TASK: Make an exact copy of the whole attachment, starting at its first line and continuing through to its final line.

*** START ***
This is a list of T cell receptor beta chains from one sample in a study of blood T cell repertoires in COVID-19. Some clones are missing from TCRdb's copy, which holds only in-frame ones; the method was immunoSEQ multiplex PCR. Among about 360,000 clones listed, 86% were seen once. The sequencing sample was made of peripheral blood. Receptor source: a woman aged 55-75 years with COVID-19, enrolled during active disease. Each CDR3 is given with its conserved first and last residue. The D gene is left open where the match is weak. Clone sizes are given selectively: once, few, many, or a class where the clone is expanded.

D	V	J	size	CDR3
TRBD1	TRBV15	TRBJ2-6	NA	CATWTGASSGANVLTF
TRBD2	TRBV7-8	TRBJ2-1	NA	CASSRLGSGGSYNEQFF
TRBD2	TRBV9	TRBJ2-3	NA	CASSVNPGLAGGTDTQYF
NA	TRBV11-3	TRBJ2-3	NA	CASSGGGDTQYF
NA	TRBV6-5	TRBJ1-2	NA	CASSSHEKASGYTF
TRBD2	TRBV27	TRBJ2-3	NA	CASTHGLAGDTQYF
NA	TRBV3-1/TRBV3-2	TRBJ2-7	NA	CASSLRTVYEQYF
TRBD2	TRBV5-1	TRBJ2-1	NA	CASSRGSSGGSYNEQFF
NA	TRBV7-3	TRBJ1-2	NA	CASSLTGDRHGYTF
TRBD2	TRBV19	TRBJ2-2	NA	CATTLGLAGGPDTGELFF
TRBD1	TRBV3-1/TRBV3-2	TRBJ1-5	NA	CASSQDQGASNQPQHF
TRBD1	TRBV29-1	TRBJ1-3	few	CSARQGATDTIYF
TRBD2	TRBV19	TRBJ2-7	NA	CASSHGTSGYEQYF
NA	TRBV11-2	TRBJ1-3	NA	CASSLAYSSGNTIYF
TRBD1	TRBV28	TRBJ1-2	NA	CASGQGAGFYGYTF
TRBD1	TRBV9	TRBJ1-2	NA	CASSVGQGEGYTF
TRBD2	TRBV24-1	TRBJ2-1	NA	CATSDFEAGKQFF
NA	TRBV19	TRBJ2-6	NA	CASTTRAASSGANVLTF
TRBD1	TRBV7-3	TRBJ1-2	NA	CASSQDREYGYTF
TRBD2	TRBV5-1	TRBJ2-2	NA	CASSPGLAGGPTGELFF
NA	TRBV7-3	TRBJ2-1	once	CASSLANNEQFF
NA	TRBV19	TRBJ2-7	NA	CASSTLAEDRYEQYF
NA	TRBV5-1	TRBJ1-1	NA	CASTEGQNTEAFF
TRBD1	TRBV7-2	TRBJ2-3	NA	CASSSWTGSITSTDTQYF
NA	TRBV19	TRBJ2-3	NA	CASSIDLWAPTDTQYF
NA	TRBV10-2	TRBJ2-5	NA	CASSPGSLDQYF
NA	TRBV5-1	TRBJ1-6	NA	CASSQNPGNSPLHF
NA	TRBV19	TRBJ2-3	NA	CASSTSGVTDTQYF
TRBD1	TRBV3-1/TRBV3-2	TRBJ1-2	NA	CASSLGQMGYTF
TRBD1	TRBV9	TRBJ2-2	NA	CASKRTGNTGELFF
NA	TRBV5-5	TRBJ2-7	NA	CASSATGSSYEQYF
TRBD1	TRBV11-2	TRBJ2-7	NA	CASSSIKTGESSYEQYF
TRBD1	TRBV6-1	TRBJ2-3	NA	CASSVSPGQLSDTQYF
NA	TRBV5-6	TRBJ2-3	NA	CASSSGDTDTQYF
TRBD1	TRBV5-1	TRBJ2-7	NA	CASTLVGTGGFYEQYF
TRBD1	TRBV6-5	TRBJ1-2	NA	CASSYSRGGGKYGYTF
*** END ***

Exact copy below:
This is a list of T cell receptor beta chains from one sample in a study of blood T cell repertoires in COVID-19. Some clones are missing from TCRdb's copy, which holds only in-frame ones; the method was immunoSEQ multiplex PCR. Among about 360,000 clones listed, 86% were seen once. The sequencing sample was made of peripheral blood. Receptor source: a woman aged 55-75 years with COVID-19, enrolled during active disease. Each CDR3 is given with its conserved first and last residue. The D gene is left open where the match is weak. Clone sizes are given selectively: once, few, many, or a class where the clone is expanded.

D	V	J	size	CDR3
TRBD1	TRBV15	TRBJ2-6	NA	CATWTGASSGANVLTF
TRBD2	TRBV7-8	TRBJ2-1	NA	CASSRLGSGGSYNEQFF
TRBD2	TRBV9	TRBJ2-3	NA	CASSVNPGLAGGTDTQYF
NA	TRBV11-3	TRBJ2-3	NA	CASSGGGDTQYF
NA	TRBV6-5	TRBJ1-2	NA	CASSSHEKASGYTF
TRBD2	TRBV27	TRBJ2-3	NA	CASTHGLAGDTQYF
NA	TRBV3-1/TRBV3-2	TRBJ2-7	NA	CASSLRTVYEQYF
TRBD2	TRBV5-1	TRBJ2-1	NA	CASSRGSSGGSYNEQFF
NA	TRBV7-3	TRBJ1-2	NA	CASSLTGDRHGYTF
TRBD2	TRBV19	TRBJ2-2	NA	CATTLGLAGGPDTGELFF
TRBD1	TRBV3-1/TRBV3-2	TRBJ1-5	NA	CASSQDQGASNQPQHF
TRBD1	TRBV29-1	TRBJ1-3	few	CSARQGATDTIYF
TRBD2	TRBV19	TRBJ2-7	NA	CASSHGTSGYEQYF
NA	TRBV11-2	TRBJ1-3	NA	CASSLAYSSGNTIYF
TRBD1	TRBV28	TRBJ1-2	NA	CASGQGAGFYGYTF
TRBD1	TRBV9	TRBJ1-2	NA	CASSVGQGEGYTF
TRBD2	TRBV24-1	TRBJ2-1	NA	CATSDFEAGKQFF
NA	TRBV19	TRBJ2-6	NA	CASTTRAASSGANVLTF
TRBD1	TRBV7-3	TRBJ1-2	NA	CASSQDREYGYTF
TRBD2	TRBV5-1	TRBJ2-2	NA	CASSPGLAGGPTGELFF
NA	TRBV7-3	TRBJ2-1	once	CASSLANNEQFF
NA	TRBV19	TRBJ2-7	NA	CASSTLAEDRYEQYF
NA	TRBV5-1	TRBJ1-1	NA	CASTEGQNTEAFF
TRBD1	TRBV7-2	TRBJ2-3	NA	CASSSWTGSITSTDTQYF
NA	TRBV19	TRBJ2-3	NA	CASSIDLWAPTDTQYF
NA	TRBV10-2	TRBJ2-5	NA	CASSPGSLDQYF
NA	TRBV5-1	TRBJ1-6	NA	CASSQNPGNSPLHF
NA	TRBV19	TRBJ2-3	NA	CASSTSGVTDTQYF
TRBD1	TRBV3-1/TRBV3-2	TRBJ1-2	NA	CASSLGQMGYTF
TRBD1	TRBV9	TRBJ2-2	NA	CASKRTGNTGELFF
NA	TRBV5-5	TRBJ2-7	NA	CASSATGSSYEQYF
TRBD1	TRBV11-2	TRBJ2-7	NA	CASSSIKTGESSYEQYF
TRBD1	TRBV6-1	TRBJ2-3	NA	CASSVSPGQLSDTQYF
NA	TRBV5-6	TRBJ2-3	NA	CASSSGDTDTQYF
TRBD1	TRBV5-1	TRBJ2-7	NA	CASTLVGTGGFYEQYF
TRBD1	TRBV6-5	TRBJ1-2	NA	CASSYSRGGGKYGYTF